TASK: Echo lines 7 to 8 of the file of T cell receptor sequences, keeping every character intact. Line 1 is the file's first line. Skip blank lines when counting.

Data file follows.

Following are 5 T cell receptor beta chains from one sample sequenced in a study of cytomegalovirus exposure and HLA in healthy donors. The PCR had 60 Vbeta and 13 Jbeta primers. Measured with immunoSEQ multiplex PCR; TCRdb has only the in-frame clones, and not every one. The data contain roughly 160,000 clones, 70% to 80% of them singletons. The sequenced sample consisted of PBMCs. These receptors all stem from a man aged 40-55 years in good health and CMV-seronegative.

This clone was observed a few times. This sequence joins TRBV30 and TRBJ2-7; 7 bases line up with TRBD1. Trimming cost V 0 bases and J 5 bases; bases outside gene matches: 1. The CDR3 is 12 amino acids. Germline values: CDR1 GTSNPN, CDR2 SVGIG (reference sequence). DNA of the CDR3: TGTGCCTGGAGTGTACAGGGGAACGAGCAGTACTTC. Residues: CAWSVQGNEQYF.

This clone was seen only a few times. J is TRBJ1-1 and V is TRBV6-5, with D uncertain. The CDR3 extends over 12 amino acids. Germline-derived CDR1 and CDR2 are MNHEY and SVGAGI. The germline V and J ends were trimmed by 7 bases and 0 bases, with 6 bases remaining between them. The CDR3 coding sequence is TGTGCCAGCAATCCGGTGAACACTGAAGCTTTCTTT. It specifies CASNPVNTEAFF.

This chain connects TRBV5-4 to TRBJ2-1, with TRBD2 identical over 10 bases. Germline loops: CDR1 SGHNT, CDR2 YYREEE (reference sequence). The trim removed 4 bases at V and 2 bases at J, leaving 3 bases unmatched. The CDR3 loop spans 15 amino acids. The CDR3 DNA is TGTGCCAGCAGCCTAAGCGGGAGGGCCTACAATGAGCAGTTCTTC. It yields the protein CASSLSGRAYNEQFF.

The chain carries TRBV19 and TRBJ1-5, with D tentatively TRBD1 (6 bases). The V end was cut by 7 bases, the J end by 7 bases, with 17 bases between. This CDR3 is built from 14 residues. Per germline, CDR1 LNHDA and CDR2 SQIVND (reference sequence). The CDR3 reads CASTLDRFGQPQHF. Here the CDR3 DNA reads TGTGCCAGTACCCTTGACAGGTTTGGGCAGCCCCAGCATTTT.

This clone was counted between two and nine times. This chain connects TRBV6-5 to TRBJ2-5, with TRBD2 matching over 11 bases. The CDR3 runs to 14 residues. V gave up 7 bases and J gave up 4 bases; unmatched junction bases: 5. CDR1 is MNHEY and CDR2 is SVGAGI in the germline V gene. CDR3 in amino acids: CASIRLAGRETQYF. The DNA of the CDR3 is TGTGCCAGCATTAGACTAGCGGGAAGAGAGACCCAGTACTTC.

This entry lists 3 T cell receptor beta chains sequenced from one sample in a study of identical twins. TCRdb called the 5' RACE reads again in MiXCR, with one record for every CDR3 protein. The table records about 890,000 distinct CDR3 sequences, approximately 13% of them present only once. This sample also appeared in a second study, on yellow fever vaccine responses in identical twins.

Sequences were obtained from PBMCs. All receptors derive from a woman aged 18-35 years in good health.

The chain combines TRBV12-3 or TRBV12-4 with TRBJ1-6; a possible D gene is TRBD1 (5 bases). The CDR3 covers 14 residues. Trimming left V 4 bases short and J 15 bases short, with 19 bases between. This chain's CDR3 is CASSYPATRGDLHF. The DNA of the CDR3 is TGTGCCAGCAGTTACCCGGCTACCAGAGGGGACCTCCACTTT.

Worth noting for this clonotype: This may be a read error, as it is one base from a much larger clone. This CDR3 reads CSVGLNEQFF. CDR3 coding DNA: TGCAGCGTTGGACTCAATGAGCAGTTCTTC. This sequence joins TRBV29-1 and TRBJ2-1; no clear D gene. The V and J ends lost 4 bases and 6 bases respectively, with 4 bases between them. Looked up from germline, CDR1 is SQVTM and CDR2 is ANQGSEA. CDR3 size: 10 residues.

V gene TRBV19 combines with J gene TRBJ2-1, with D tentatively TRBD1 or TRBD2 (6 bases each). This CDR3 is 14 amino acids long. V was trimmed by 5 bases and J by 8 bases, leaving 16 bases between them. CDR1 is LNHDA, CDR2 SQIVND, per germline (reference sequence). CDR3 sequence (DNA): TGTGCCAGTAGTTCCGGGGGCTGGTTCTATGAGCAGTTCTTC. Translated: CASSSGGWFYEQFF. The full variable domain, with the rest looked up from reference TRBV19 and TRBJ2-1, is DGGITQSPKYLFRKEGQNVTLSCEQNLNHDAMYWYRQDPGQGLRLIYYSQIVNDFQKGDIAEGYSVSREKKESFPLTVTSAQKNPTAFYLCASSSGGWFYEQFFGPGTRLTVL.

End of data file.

This entry lists 3 T cell receptor beta chains sequenced from one sample in a study of identical twins. TCRdb called the 5' RACE reads again in MiXCR, with one record for every CDR3 protein. The table records about 890,000 distinct CDR3 sequences, approximately 13% of them present only once. This sample also appeared in a second study, on yellow fever vaccine responses in identical twins.

Sequences were obtained from PBMCs. All receptors derive from a woman aged 18-35 years in good health.